If averaged on a yearly basis, the Cardinals will receive more than double the amount of TV cash they’d been paid over the past several seasons as the old deal neared conclusion.

And the arrangement with Fox gives the Cardinals a 30 percent ownership stake in the regional cable network. That’s financially important for this reason alone: the ownership stake isn’t subject isn’t a part of MLB’s revenue-sharing system. (Translation: free money.)

There’s also the successful Ballpark Village development  … with the second phase, Ballpark Village II, on the way. In the words of Pro Football Hall of Fame wide receiver Randy Moss: straight cash homie.

If the Cardinals want to go all-in to pursue shortstop Manny Machado, third baseman Josh Donaldson, outfielder Bryce Harper, or any other notable on a loaded 2019 free-agent list, the money is there. That doesn’t mean a monster contract would make sense, nor should we assume the top free agents want to play for the Cardinals, or play in St. Louis. But DeWitt has more than enough financial muscle to handle any contract.

And DeWitt has more than enough financial heft — plus the assurance of massive guaranteed revenue pouring  in on a long-term basis — to stay the course with Matheny if the Cardinals flop in 2018 and fail to make the playoffs for the third consecutive season.

In 2012, Matheny’s first season, the Cardinals were valued at $591 million. That number has climbed every season, hitting $820 million in 2014, and cracking the billion-dollar barrier ($1.4 billion) in 2015. The figure will almost certainly will come in at $2 billion in ’19.

Franchise revenue: $233 million in 2012 … reached $283 million by 2014 … hit $300 million in 2016 … is at $313 million now.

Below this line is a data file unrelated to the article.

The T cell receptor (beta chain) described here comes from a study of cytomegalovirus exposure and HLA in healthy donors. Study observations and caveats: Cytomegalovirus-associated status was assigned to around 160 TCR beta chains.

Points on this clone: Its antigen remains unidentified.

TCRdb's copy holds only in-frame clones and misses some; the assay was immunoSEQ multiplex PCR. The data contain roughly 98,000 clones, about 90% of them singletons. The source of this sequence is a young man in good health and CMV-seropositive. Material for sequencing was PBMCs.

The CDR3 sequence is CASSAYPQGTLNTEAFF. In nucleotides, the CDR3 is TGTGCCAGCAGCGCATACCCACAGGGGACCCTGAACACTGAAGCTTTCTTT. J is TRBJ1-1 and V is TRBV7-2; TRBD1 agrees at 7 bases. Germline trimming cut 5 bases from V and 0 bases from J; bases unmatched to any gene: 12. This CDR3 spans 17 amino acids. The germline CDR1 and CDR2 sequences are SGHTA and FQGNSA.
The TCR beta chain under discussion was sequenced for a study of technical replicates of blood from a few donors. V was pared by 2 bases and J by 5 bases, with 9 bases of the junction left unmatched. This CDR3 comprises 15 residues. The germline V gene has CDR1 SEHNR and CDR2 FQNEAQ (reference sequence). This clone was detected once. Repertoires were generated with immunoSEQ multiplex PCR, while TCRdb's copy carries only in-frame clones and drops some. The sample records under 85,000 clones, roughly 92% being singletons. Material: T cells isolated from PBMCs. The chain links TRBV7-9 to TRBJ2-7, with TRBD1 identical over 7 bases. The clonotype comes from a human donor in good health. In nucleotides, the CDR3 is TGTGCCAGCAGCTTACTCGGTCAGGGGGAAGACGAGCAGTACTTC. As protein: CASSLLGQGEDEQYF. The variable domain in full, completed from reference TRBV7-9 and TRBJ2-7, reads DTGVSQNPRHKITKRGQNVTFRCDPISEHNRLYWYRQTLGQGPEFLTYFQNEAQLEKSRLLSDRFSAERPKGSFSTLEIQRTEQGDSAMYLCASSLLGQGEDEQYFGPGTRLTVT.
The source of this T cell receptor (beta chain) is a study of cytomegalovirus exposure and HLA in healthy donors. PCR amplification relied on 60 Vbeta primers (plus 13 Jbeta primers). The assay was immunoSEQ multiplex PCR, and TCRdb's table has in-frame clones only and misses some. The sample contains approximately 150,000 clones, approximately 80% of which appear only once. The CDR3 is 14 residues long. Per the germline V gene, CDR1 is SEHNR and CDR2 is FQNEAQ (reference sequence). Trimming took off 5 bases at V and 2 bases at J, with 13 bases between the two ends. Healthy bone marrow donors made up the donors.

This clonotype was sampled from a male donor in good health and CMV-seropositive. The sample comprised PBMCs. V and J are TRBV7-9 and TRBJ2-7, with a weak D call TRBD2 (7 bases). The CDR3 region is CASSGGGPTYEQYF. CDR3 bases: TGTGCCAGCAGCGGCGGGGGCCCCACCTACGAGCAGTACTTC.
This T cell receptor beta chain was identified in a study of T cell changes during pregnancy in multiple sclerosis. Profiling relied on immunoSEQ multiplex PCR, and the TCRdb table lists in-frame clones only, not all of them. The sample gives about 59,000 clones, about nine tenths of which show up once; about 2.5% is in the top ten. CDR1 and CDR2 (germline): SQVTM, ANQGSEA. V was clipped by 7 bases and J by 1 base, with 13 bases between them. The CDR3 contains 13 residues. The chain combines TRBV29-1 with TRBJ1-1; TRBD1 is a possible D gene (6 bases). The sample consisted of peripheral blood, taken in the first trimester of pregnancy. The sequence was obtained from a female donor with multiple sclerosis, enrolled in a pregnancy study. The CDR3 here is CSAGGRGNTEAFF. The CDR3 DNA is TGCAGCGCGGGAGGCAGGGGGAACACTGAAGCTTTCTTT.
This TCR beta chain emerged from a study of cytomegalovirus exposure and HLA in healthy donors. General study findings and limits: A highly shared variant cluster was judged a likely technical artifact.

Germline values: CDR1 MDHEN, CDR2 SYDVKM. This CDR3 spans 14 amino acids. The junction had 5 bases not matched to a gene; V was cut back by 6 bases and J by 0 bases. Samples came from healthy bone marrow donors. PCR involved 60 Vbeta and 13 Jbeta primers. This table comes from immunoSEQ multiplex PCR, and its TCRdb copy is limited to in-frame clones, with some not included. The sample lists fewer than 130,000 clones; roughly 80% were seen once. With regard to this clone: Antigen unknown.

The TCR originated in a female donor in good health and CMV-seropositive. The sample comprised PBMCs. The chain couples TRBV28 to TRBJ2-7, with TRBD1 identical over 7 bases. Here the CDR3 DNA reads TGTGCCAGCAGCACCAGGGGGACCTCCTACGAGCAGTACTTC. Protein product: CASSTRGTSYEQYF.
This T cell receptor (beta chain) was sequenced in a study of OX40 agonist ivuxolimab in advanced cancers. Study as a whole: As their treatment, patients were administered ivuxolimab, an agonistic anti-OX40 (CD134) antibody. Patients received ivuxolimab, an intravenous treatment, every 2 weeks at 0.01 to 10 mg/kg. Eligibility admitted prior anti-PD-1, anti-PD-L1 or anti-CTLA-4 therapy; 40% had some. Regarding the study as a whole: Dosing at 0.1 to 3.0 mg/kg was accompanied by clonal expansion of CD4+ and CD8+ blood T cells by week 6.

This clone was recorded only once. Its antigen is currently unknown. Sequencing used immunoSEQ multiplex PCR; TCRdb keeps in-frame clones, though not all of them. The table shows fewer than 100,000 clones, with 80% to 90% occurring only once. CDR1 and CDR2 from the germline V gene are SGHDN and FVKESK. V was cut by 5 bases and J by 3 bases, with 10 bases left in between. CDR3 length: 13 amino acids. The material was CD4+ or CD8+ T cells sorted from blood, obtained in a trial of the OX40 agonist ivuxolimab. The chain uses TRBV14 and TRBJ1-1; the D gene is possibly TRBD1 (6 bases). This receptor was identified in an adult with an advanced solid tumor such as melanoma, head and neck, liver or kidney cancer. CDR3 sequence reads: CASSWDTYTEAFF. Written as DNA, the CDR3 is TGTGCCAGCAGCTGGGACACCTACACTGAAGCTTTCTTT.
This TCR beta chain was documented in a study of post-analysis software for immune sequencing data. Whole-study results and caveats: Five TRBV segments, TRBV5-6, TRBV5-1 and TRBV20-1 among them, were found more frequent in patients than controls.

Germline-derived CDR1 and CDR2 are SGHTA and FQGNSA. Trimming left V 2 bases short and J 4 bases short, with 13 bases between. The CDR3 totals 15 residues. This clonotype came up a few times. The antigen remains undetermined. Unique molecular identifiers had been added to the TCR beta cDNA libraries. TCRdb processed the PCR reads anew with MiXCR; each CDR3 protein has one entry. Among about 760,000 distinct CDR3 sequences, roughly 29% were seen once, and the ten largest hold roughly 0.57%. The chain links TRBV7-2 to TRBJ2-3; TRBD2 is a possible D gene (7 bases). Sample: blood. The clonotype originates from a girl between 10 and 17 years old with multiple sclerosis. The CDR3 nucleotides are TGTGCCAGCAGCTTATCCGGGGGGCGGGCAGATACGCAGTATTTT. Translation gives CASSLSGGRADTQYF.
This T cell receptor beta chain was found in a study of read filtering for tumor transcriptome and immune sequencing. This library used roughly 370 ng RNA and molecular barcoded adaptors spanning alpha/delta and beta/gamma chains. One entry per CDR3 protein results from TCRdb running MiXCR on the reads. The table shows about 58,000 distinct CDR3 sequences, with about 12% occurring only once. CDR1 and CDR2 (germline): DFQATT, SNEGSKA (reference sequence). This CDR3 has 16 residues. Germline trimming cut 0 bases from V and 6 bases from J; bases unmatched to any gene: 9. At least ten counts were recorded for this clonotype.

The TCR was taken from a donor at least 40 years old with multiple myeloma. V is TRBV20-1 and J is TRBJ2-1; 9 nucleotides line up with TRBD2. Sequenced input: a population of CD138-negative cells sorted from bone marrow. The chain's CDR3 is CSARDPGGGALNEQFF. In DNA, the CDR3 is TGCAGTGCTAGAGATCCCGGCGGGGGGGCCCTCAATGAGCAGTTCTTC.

The operating income was $25.2 million in 2012, and got as high as $73.6 million in 2015 before leveling off the last couple of years as expenses grew. According to Forbes the Cardinals spent $133 million on player expenses in 2015, a factor in the rise of operating income. But that operating income was winnowed down as the player expenses jumped to $145 million in 2016 and $173 million in 2017. But the Cardinals continue to stay in the top 10, or just outside the top 10, in operating income. Matheny hasn’t cost DeWitt money.

As I’ve been saying for at least two years now: DeWitt is unlikely to fire Matheny unless Matheny becomes a significant liability to DeWitt’s baseball business.

Not necessarily the business of winning  division titles, NL pennants, and the World Series. But the business of pumping in higher revenue levels and maintaining or increasing profits.

As the new Forbes valuations showed us: even if you think Matheny is a bad manager, you can’t say he’s bad for DeWitt’s business.

The Cardinals continue to thrive in the standings.

The Forbes standings.

Thanks for reading …